• Yeah, I’ve been thinking the same thing during this re-read of the series. But how do you stagger the books over the years? Because I’d gladly let a 10- or 11-year-old kid read Philosopher’s Stone but the books from Goblet of Fire onwards? Not so much. And putting my copies on the top shelf won’t work, that’s for sure :)

      • I’m thinking of introducing the series to my children using the release schedule of the books as a rough guide. I think that’s why our generation remembers those books so fondly, because it “grew” with us :)

        • Yeah, exactly! I think I was 20 when Deathly Hallows released. Well, I’m sure the kids will love the series all the same – my husband read all 7 books in under a year, I think, a couple of years after we started dating (I may have… umm… done a bit of badgering on the topic) and he really liked them.

  • It is very nostalgic to see a review on Harry Potter, although I doubt I could ever be so critical of the books as you because even the parts I don’t like I still enjoy. I remember reading the first one on holiday with my nan when I was about 8 or 8. She had bought the first 2 books for my brother to read, and he read them and enjoyed them, so, being the younger sibling, I instantly had to steal them and read them for myself. I read them in a couple of days, I think I had my nose buried in those books the entire time we were away. I was hooked. I remember begging my mom to buy me the third book when we were in town one day. I was always way more obsessed with Harry Potter than my brother ever was. I still have those original two books my nan bought us on my shelf and well loved is probably the word to use to describe their condition.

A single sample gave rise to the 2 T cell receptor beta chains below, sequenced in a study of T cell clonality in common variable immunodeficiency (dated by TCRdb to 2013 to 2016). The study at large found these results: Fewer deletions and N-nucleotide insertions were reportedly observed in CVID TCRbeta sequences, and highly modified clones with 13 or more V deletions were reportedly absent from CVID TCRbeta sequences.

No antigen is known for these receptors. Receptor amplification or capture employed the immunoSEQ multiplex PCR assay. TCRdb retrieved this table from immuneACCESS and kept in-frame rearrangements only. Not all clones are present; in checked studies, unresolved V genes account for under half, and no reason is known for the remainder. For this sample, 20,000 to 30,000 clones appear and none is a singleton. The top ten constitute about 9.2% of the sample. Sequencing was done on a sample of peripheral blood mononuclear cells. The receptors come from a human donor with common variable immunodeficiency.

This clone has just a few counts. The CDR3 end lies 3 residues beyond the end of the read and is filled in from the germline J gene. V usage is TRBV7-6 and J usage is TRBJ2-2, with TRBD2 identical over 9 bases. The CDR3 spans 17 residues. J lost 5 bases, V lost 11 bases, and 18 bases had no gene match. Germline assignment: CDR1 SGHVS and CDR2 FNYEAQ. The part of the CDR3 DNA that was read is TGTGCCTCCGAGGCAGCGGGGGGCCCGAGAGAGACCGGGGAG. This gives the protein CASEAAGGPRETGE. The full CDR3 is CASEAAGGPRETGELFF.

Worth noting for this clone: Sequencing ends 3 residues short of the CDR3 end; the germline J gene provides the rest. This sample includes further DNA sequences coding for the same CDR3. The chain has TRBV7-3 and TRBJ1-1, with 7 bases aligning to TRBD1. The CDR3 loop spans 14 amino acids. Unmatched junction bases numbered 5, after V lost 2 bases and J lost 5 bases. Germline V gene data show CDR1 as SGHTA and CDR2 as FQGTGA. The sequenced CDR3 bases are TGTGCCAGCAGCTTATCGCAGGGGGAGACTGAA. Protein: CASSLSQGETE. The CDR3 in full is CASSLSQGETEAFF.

I would love to reread the series, but it’s finding the time with all the other books I have to read. It has been a few years since my last proper reread though.

    • Ahh, am I being too critical? Wait till you see my review of Chamber of Secrets! ;) Kidding, it’s still a 5-heart read, of course!
      You have an older brother? What’s that like? Mine’s 2 years younger and we get along pretty well. But I always liked HP way more than he did, though he did read all the books (that was practically a requirement for having a social life for a while!). I read books 1-4 in Slovenian first but from book 5 onwards I got the English versions first and I never even read books 6 and 7 in Slovenian. My battered Slovenian copy of Philosopher’s Stone is at my parents’ apartment still, I think.

      • No, being able to be critical of HP at all is impressive to me. I have yet to remove those rose-tinted glasses on the books yet, but I cannot wait for the 2nd books review.
        And yeah, I obviously don’t mention him enough on my blog. My brother is four years older than me so I obviously idolised him when I was younger. I think I gave him a false sense of self-importance from that, I have been trying to rectify that error ever since. I do kind of miss Harry Potter being the thing that helped you pick your friends, there were always those that had read it and those that hadn’t. I do sometimes think I need to get new copies of all the books so they match, but I just love my old copies so much, how could I do that to them?

  • Yay, Harry Potter! My favourite series of all time. <3 I don't remember exactly how old I was, but I was pretty young, because my parents read the first few books to me before bed time. I don't really have one favourite (or least favourite) part of the first book. I just love it to bits!